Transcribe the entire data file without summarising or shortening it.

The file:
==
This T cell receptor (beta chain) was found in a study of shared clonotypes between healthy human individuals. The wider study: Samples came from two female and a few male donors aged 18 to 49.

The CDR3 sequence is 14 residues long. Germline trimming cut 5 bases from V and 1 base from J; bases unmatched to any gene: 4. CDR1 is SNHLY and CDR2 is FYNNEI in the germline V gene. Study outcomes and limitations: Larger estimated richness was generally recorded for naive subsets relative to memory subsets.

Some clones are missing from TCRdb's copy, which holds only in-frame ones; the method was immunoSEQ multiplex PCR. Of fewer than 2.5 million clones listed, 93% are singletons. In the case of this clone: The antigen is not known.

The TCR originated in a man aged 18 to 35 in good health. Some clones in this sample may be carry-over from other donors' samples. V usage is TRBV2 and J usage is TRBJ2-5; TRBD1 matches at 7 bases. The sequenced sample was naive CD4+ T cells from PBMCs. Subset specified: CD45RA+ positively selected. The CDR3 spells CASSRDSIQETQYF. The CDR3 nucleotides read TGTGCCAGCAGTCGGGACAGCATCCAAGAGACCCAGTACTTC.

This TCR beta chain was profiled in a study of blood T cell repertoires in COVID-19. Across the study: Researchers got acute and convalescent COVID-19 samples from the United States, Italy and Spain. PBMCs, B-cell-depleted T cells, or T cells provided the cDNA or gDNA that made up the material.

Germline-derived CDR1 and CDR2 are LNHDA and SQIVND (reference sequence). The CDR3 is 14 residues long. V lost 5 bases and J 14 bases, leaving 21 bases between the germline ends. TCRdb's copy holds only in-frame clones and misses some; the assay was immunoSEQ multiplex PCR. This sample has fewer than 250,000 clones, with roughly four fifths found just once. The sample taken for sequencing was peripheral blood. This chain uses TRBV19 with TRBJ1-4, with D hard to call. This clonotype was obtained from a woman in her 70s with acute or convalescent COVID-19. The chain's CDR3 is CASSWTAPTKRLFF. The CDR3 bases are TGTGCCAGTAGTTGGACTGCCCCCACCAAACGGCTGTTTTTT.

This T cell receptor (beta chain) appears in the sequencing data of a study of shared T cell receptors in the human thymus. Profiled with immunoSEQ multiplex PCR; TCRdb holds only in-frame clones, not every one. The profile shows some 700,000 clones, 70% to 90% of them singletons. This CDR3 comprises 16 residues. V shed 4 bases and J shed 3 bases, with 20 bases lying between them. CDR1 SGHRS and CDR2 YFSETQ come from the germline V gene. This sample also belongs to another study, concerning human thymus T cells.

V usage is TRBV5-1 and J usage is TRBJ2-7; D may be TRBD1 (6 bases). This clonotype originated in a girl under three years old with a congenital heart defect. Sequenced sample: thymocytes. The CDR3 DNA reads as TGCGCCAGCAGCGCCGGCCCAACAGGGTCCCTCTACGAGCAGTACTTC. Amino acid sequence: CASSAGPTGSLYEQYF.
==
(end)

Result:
This T cell receptor (beta chain) was found in a study of shared clonotypes between healthy human individuals. The wider study: Samples came from two female and a few male donors aged 18 to 49.

The CDR3 sequence is 14 residues long. Germline trimming cut 5 bases from V and 1 base from J; bases unmatched to any gene: 4. CDR1 is SNHLY and CDR2 is FYNNEI in the germline V gene. Study outcomes and limitations: Larger estimated richness was generally recorded for naive subsets relative to memory subsets.

Some clones are missing from TCRdb's copy, which holds only in-frame ones; the method was immunoSEQ multiplex PCR. Of fewer than 2.5 million clones listed, 93% are singletons. In the case of this clone: The antigen is not known.

The TCR originated in a man aged 18 to 35 in good health. Some clones in this sample may be carry-over from other donors' samples. V usage is TRBV2 and J usage is TRBJ2-5; TRBD1 matches at 7 bases. The sequenced sample was naive CD4+ T cells from PBMCs. Subset specified: CD45RA+ positively selected. The CDR3 spells CASSRDSIQETQYF. The CDR3 nucleotides read TGTGCCAGCAGTCGGGACAGCATCCAAGAGACCCAGTACTTC.

This TCR beta chain was profiled in a study of blood T cell repertoires in COVID-19. Across the study: Researchers got acute and convalescent COVID-19 samples from the United States, Italy and Spain. PBMCs, B-cell-depleted T cells, or T cells provided the cDNA or gDNA that made up the material.

Germline-derived CDR1 and CDR2 are LNHDA and SQIVND (reference sequence). The CDR3 is 14 residues long. V lost 5 bases and J 14 bases, leaving 21 bases between the germline ends. TCRdb's copy holds only in-frame clones and misses some; the assay was immunoSEQ multiplex PCR. This sample has fewer than 250,000 clones, with roughly four fifths found just once. The sample taken for sequencing was peripheral blood. This chain uses TRBV19 with TRBJ1-4, with D hard to call. This clonotype was obtained from a woman in her 70s with acute or convalescent COVID-19. The chain's CDR3 is CASSWTAPTKRLFF. The CDR3 bases are TGTGCCAGTAGTTGGACTGCCCCCACCAAACGGCTGTTTTTT.

This T cell receptor (beta chain) appears in the sequencing data of a study of shared T cell receptors in the human thymus. Profiled with immunoSEQ multiplex PCR; TCRdb holds only in-frame clones, not every one. The profile shows some 700,000 clones, 70% to 90% of them singletons. This CDR3 comprises 16 residues. V shed 4 bases and J shed 3 bases, with 20 bases lying between them. CDR1 SGHRS and CDR2 YFSETQ come from the germline V gene. This sample also belongs to another study, concerning human thymus T cells.

V usage is TRBV5-1 and J usage is TRBJ2-7; D may be TRBD1 (6 bases). This clonotype originated in a girl under three years old with a congenital heart defect. Sequenced sample: thymocytes. The CDR3 DNA reads as TGCGCCAGCAGCGCCGGCCCAACAGGGTCCCTCTACGAGCAGTACTTC. Amino acid sequence: CASSAGPTGSLYEQYF.